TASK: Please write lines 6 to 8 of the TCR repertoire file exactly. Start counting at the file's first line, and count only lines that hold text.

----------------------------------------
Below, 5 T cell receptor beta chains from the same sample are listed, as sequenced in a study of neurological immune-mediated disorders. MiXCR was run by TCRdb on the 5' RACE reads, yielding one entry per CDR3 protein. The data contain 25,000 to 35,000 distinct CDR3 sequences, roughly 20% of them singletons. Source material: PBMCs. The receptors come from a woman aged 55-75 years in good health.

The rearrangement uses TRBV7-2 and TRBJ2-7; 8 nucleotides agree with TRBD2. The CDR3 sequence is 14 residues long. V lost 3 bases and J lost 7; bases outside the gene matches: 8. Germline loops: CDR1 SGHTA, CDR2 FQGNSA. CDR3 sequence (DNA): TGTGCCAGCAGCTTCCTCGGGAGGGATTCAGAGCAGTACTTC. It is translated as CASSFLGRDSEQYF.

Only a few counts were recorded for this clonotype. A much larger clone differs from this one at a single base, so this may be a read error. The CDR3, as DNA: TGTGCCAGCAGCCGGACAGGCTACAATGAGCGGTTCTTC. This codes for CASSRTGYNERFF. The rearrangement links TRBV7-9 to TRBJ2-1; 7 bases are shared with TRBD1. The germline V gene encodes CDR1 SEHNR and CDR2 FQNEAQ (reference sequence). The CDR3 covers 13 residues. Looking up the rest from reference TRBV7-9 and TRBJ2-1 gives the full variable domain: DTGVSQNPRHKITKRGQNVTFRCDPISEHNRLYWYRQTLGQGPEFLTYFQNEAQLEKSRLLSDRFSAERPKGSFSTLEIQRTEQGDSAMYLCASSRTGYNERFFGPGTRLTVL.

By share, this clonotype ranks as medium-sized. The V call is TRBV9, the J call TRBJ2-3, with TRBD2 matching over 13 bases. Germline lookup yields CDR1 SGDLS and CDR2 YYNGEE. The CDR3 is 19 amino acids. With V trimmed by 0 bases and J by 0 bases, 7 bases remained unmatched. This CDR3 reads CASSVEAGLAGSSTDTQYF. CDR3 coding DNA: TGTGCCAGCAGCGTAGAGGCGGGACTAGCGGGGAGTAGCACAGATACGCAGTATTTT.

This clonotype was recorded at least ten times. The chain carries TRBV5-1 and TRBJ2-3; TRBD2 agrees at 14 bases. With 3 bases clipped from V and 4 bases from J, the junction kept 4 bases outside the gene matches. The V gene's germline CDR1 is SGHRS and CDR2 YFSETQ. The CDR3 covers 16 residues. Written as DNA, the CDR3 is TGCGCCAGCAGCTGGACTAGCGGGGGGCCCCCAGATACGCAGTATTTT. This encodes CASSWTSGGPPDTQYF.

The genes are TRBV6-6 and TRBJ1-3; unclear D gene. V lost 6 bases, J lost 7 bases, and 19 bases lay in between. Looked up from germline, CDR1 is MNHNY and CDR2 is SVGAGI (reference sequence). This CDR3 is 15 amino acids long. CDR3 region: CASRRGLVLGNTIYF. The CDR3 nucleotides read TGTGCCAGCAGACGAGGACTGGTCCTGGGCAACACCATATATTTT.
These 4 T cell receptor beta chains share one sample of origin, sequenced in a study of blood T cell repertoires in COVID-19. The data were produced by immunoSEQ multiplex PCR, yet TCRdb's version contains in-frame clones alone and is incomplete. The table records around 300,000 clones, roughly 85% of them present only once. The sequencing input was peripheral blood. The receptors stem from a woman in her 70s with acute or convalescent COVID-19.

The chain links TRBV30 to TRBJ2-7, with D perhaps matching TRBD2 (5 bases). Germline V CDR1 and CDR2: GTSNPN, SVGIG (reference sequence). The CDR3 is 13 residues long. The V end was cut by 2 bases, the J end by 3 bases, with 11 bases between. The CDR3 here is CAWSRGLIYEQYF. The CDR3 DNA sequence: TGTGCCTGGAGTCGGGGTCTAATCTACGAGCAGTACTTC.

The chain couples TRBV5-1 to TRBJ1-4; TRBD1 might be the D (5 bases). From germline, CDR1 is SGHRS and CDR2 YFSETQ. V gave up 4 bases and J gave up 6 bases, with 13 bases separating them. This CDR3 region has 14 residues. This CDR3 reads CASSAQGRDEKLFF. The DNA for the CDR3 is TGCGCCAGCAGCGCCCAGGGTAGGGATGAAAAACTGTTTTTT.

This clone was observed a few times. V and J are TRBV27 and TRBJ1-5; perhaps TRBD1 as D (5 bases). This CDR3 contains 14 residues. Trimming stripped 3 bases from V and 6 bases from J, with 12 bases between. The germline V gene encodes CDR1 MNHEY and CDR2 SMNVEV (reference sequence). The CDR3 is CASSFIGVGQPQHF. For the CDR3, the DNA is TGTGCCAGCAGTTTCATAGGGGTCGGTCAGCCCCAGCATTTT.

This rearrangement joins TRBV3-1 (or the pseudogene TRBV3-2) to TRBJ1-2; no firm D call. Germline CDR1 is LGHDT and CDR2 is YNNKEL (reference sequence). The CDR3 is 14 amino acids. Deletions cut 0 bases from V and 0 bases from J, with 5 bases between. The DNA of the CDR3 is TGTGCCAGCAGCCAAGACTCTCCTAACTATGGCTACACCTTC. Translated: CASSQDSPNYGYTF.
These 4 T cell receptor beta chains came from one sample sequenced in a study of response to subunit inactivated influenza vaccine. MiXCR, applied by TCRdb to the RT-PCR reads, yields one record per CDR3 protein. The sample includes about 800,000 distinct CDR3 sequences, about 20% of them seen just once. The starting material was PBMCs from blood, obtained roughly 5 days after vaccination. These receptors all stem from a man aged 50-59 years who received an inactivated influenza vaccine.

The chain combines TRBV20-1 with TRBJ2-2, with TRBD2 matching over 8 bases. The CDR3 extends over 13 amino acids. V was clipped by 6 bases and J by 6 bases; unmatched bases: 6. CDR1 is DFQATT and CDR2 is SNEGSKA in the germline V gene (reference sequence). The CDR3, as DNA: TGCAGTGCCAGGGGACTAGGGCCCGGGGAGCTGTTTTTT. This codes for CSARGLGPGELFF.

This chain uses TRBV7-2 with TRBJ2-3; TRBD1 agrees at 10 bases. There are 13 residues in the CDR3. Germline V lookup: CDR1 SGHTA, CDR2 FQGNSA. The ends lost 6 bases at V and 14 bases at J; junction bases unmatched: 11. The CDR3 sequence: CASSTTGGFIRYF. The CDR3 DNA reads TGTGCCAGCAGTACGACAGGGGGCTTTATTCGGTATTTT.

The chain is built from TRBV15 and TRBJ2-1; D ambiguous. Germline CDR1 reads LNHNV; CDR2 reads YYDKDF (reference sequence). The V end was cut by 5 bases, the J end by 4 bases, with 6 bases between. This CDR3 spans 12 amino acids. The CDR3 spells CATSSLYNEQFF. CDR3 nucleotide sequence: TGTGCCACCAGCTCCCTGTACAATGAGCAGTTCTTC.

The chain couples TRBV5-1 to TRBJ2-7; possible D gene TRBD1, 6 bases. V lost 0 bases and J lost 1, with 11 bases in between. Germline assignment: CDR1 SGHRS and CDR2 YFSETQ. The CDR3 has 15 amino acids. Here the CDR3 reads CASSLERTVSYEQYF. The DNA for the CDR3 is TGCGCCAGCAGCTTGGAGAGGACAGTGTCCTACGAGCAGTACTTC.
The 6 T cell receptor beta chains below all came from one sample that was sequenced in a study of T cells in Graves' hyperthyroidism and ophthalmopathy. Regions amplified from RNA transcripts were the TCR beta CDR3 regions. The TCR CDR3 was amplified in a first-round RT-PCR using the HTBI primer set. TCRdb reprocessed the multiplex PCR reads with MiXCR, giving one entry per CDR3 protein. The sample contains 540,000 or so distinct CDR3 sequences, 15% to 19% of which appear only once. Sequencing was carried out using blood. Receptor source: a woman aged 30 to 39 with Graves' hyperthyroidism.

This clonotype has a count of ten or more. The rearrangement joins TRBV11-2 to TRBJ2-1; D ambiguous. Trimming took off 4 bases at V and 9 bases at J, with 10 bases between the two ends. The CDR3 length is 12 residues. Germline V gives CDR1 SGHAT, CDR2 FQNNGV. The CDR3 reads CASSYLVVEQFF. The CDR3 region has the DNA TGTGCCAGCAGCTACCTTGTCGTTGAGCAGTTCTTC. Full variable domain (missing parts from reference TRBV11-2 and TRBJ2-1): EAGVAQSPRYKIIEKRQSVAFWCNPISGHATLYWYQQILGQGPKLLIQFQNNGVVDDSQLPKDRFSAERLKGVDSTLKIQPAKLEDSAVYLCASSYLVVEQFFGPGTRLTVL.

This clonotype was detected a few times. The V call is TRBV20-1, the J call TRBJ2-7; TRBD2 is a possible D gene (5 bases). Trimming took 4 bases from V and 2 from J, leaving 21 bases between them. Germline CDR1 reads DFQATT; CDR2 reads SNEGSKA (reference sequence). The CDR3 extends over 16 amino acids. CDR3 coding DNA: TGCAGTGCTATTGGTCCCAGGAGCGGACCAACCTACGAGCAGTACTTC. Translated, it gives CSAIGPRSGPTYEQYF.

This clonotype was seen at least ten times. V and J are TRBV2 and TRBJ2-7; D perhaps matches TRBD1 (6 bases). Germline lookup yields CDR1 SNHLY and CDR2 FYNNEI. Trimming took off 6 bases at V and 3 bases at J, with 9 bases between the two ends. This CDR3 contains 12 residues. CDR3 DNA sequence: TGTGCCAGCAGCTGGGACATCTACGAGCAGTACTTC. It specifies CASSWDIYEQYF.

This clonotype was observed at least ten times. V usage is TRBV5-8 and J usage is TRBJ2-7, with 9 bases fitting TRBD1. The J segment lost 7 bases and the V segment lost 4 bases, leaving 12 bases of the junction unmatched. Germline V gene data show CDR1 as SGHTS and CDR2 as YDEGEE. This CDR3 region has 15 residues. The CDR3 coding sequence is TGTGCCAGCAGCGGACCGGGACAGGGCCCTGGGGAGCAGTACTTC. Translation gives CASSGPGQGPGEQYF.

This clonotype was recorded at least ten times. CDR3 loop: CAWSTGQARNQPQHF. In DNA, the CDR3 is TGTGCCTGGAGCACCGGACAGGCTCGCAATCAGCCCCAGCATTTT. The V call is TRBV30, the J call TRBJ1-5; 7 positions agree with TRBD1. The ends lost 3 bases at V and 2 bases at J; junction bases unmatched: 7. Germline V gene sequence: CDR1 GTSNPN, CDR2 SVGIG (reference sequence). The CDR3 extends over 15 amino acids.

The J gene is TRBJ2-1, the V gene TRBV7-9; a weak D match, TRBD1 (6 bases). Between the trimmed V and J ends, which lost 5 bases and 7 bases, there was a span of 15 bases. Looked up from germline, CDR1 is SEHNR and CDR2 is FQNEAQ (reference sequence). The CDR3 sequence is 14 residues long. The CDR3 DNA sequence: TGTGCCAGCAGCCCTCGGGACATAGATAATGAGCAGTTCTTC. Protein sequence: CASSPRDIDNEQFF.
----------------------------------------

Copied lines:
The genes are TRBV6-6 and TRBJ1-3; unclear D gene. V lost 6 bases, J lost 7 bases, and 19 bases lay in between. Looked up from germline, CDR1 is MNHNY and CDR2 is SVGAGI (reference sequence). This CDR3 is 15 amino acids long. CDR3 region: CASRRGLVLGNTIYF. The CDR3 nucleotides read TGTGCCAGCAGACGAGGACTGGTCCTGGGCAACACCATATATTTT.
These 4 T cell receptor beta chains share one sample of origin, sequenced in a study of blood T cell repertoires in COVID-19. The data were produced by immunoSEQ multiplex PCR, yet TCRdb's version contains in-frame clones alone and is incomplete. The table records around 300,000 clones, roughly 85% of them present only once. The sequencing input was peripheral blood. The receptors stem from a woman in her 70s with acute or convalescent COVID-19.

The chain links TRBV30 to TRBJ2-7, with D perhaps matching TRBD2 (5 bases). Germline V CDR1 and CDR2: GTSNPN, SVGIG (reference sequence). The CDR3 is 13 residues long. The V end was cut by 2 bases, the J end by 3 bases, with 11 bases between. The CDR3 here is CAWSRGLIYEQYF. The CDR3 DNA sequence: TGTGCCTGGAGTCGGGGTCTAATCTACGAGCAGTACTTC.